Manchester band The Hyena Kill are venturing on a journey into unfamiliar territory, bringing listeners into their world of turmoil with an album that seeks to reconcile personal trauma and pain. The result is an intense journey of intoxicating soundscapes fuelled by driving riffs, impassioned vocals and unrelenting rhythms that terrify, haunt and excite – or, as they put it, “controlled chaos.”
The band first started out as a duo of Steven Dobb (Dobbs; vocals and guitar) and Lorna Blundell (backing vocals and drums), who released an album and a few EPs and gigged extensively. But their desire to experiment with their sound and dynamic and address a new songwriting approach has seen them recently double their numbers with the addition of Sam Jones (guitar and synth) and Charlie Seisay (bass).
As Lorna tells us: “Adding two new members meant we could expand our soundscape, they have brought more depth to our music and we have matured sonically as a band because of it. It’s been interesting for me as a drummer going from being half the band to a quarter. I adapted my playing to make more room in the songs to accommodate a bigger, fuller sound; it’s the most disciplined playing I’ve done for this band. Instead of running around my kit throughout and bouncing off just Dobbs’ guitar, I had to pick my moments to flair up, and equally know when to settle.”
The band’s sound has, unsurprisingly, evolved over the years and with the growth from two members to four. As Dobbs explains: “Our earlier stuff is really energetic, heavy and raucous. Though we’ve kept the raw element, I think by trying something different the new album might surprise a few people. It feels and sounds a lot bigger, loads of massive guitar and drums.”
Our first taster of The Hyena Kill as a four-piece is Bleached, which was released in December. Lorna describes it as “short, sweet, sweaty and fierce” and Dobbs summarises it as “a vicious onslaught of riffs and shouting.”
Bleached opens up with a stabbing riff that continues under a wall of huge driving guitars and drums. That drops into a verse of echoey vocals over drums, which explodes into a huge chorus of screamed vocals and heavy guitars and drums. A cool little high-pitched riff kicks in through a second verse, which launches into another massive chorus before the return of the high-pitched riff then a meandering guitar lick before another heavy chorus brings this quick but intense track to a close. Check it out in the video here:
This track is the second from the band’s upcoming album A Disconnect, which is out next month. On the album, Dobb tells us: “It’s the most dynamic record that we have made to date, with a lot more focus on songwriting, structures and textures. We really wanted to push ourselves musically and the end result has morphed into something beautiful we are all immensely proud of. It was refreshing to step away from the tried and tested and submerge ourselves into completely new waters.”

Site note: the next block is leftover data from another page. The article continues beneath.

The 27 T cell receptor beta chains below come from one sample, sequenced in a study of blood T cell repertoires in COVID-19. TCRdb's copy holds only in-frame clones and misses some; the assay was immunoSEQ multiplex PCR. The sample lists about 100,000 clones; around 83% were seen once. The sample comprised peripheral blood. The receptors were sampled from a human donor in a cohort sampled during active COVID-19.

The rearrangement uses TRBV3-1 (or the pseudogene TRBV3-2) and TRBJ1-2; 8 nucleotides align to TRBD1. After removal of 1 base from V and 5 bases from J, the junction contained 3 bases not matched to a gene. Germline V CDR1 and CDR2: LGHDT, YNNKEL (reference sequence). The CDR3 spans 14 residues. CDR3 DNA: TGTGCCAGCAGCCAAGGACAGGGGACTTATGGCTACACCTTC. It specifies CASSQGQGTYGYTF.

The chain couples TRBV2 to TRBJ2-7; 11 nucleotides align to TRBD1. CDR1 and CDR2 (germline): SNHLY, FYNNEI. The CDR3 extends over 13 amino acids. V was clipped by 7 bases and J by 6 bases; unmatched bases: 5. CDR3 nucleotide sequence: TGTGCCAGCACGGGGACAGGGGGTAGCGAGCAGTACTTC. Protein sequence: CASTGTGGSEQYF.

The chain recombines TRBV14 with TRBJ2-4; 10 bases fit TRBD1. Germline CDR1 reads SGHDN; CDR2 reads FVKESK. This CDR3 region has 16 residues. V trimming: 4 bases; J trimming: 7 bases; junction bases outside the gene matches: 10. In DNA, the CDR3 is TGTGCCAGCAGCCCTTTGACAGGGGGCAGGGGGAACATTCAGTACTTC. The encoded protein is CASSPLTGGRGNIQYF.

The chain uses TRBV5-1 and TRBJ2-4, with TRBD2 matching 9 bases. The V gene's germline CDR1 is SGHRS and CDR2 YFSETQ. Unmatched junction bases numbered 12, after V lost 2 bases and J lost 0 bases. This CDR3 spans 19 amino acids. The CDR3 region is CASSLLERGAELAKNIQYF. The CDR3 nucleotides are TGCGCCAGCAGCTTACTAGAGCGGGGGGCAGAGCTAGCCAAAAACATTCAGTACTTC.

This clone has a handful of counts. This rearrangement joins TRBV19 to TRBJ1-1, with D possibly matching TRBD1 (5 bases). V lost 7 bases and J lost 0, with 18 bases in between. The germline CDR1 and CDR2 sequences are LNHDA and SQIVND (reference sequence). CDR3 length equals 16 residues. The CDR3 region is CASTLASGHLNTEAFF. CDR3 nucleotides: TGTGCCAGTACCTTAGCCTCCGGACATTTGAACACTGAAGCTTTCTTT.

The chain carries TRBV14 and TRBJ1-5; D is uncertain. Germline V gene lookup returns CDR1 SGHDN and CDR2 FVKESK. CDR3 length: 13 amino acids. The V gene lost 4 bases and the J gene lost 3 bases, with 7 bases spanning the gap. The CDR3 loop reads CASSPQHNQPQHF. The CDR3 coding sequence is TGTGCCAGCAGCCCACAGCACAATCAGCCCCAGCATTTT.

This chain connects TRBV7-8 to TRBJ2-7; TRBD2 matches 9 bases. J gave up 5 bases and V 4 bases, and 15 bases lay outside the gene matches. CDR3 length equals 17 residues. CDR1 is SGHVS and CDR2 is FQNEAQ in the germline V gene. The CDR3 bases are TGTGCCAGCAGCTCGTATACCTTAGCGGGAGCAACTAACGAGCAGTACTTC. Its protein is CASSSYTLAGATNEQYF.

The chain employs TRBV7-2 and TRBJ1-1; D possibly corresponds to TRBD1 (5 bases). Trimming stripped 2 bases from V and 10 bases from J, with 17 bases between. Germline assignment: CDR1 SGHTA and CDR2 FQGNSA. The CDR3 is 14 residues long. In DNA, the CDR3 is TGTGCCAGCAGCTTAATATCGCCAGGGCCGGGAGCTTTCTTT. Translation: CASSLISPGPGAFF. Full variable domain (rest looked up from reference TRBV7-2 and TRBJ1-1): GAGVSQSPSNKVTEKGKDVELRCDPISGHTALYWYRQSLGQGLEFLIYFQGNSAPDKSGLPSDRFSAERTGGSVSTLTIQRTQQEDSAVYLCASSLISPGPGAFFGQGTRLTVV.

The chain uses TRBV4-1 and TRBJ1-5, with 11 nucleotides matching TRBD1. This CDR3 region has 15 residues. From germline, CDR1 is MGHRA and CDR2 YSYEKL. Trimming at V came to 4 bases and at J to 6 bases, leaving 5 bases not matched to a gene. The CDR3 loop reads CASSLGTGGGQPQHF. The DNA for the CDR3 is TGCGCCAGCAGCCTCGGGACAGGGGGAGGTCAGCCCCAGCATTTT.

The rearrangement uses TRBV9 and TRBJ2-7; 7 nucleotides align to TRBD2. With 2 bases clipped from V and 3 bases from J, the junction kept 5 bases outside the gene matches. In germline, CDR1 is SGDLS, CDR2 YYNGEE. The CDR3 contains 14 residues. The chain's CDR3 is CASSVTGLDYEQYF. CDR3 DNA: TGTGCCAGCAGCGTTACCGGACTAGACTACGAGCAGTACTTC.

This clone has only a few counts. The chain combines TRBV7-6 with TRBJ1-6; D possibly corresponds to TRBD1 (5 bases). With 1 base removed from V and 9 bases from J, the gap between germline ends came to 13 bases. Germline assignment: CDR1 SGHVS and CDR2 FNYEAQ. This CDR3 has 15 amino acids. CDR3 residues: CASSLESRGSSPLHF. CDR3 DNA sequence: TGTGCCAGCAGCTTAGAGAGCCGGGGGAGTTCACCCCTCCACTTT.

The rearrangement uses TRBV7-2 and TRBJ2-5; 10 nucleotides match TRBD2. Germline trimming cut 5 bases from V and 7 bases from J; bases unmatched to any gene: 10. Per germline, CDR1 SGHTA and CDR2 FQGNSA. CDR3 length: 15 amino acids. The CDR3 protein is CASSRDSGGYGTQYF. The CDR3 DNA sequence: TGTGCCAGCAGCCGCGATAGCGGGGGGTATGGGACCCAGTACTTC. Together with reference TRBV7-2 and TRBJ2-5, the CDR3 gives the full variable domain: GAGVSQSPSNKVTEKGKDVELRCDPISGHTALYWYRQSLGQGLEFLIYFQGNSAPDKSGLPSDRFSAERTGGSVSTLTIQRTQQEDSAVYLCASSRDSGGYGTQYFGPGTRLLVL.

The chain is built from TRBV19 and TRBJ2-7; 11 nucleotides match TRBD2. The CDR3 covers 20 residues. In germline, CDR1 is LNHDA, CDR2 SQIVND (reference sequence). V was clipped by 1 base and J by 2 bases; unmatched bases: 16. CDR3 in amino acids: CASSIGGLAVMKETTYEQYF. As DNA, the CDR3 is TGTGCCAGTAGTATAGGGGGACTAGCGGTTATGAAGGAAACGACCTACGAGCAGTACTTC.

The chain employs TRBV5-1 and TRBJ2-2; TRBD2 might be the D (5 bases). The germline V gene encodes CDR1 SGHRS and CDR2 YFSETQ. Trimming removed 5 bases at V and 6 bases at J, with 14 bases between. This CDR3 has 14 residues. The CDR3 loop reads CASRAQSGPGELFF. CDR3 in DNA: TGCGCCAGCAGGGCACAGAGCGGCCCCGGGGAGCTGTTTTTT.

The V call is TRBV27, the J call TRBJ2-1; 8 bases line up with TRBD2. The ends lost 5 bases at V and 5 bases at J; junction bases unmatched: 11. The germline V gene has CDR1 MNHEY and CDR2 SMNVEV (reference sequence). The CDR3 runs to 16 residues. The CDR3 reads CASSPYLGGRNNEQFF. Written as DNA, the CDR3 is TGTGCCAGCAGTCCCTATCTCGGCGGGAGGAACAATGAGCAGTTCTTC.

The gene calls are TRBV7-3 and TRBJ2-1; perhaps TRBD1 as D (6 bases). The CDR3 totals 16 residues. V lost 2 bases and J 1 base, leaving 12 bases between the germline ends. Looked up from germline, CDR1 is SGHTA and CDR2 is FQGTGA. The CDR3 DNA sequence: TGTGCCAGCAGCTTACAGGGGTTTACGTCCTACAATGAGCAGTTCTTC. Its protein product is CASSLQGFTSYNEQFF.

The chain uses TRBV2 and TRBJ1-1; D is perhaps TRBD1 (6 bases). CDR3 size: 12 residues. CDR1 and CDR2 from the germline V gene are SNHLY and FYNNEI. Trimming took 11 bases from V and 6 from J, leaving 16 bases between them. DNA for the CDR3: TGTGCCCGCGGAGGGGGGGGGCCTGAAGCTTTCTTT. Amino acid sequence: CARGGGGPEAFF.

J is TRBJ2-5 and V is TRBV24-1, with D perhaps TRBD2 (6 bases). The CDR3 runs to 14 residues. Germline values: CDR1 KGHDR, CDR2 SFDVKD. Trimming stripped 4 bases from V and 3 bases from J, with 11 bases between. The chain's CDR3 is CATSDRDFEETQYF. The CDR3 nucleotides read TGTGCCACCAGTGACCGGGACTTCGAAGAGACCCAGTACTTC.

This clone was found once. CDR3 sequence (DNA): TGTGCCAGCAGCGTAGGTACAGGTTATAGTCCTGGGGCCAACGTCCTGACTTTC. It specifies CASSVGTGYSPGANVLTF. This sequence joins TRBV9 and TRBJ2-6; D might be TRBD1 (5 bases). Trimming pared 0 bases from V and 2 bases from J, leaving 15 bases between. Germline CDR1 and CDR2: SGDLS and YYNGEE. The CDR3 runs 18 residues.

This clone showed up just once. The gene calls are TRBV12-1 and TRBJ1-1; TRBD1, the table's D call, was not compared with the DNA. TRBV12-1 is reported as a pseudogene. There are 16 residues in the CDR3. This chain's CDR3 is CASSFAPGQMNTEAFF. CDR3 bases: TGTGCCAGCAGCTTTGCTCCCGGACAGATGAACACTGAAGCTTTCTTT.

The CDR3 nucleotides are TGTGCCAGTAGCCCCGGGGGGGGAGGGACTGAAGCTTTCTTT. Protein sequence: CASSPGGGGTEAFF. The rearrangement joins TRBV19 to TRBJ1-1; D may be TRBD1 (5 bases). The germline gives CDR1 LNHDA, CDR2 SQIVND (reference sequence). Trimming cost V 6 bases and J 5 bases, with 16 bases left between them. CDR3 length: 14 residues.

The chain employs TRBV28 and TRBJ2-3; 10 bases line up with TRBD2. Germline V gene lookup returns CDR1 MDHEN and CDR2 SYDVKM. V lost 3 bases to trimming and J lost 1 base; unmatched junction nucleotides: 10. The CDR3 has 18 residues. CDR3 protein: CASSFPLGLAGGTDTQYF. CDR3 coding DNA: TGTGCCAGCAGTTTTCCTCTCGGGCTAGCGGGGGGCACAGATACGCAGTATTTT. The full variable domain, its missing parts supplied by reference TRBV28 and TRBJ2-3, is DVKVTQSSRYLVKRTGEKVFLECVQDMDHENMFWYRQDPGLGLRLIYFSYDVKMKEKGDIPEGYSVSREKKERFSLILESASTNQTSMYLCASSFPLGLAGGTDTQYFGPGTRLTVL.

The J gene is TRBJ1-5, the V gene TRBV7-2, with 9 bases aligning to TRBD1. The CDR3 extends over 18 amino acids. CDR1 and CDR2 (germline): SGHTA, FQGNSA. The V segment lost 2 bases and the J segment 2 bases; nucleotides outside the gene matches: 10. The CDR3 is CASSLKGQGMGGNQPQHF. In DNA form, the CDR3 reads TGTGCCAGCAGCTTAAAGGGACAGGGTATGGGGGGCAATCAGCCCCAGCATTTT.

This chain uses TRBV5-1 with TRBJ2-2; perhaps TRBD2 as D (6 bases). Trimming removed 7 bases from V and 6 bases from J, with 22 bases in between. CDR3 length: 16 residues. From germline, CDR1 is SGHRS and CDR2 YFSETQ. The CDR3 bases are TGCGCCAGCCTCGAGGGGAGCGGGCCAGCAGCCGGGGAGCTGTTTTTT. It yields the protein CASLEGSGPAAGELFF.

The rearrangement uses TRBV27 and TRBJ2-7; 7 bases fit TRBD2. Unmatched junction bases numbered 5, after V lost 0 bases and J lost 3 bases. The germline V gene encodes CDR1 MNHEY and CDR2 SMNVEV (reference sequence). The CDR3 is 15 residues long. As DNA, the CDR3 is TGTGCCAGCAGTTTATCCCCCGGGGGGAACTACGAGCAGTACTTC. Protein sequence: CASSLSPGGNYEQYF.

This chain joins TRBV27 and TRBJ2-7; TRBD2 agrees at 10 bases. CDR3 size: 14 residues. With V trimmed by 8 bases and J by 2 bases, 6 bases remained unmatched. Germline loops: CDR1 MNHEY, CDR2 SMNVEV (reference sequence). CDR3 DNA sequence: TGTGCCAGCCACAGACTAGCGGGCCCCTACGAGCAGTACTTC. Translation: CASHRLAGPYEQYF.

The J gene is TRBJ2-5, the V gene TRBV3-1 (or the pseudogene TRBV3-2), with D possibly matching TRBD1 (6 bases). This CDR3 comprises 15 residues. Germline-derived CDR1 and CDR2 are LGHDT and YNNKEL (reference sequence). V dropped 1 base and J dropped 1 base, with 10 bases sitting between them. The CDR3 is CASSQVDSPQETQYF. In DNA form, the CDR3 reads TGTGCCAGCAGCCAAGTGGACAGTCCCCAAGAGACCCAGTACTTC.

While Sam adds: “I’ve come into this band filling a largely different role to my past experiences as a guitarist and musician; It’s been one of filling in the sonic gaps and adding scope beyond what the band were able to accomplish in the past as a duo. I’ve used a lot of layers and guitar loops to add that density across the record while still making sure that I’m not fucking with the core appeal of what the band represents.
“I’d definitely describe myself as an effects-heavy, Post-Rock influenced player, and those fingerprints are all over this new album. I think it’s resulted in a more dynamic record that aspires to be different from the rest of the discography.”
For more of a taste of what to expect from the album, check out the slightly more laid-back but equally dramatic and intense Cauterised in the video below:
The band’s members bring a wide range of influences to the table, from A Perfect Circle, Dillinger Escape Plan and Thrice, to Nirvana, Radiohead and Silversun Pickups, to Chelsea Wolfe and Tori Amos.
And on what inspires their music, Dobbs says: “I write because I have to. It’s the only thing that keeps me sane. This recent record really delves into my ongoing struggle with my own mental health. Music has always been very cathartic for me and sometimes the only tangible outlet for me.”
To which Sam adds: “Restlessness and anxiety. The temporary injection of self-worth it brings to create stuff. I was definitely heavily influenced by Dobbs’ lyrical approach when creating the soundscape elements of the record.”
The Hyena Kill’s first album as a four-piece, A Disconnect, is out on 5 March. And you can possibly expect a cheeky single release before then to get you hyped for it. The band are also due to play ArcTanGent Festival in August, fingers crossed, and are already working on new material.
From what we’ve heard of the band so far this album sounds like being an absolute banger. We’d firmly recommend going to check out some of the band’s back catalogue in the meantime until the album is released, with huge tracks like Exit Mask, Cells and personal favourite Ribbons sure to whet your appetite.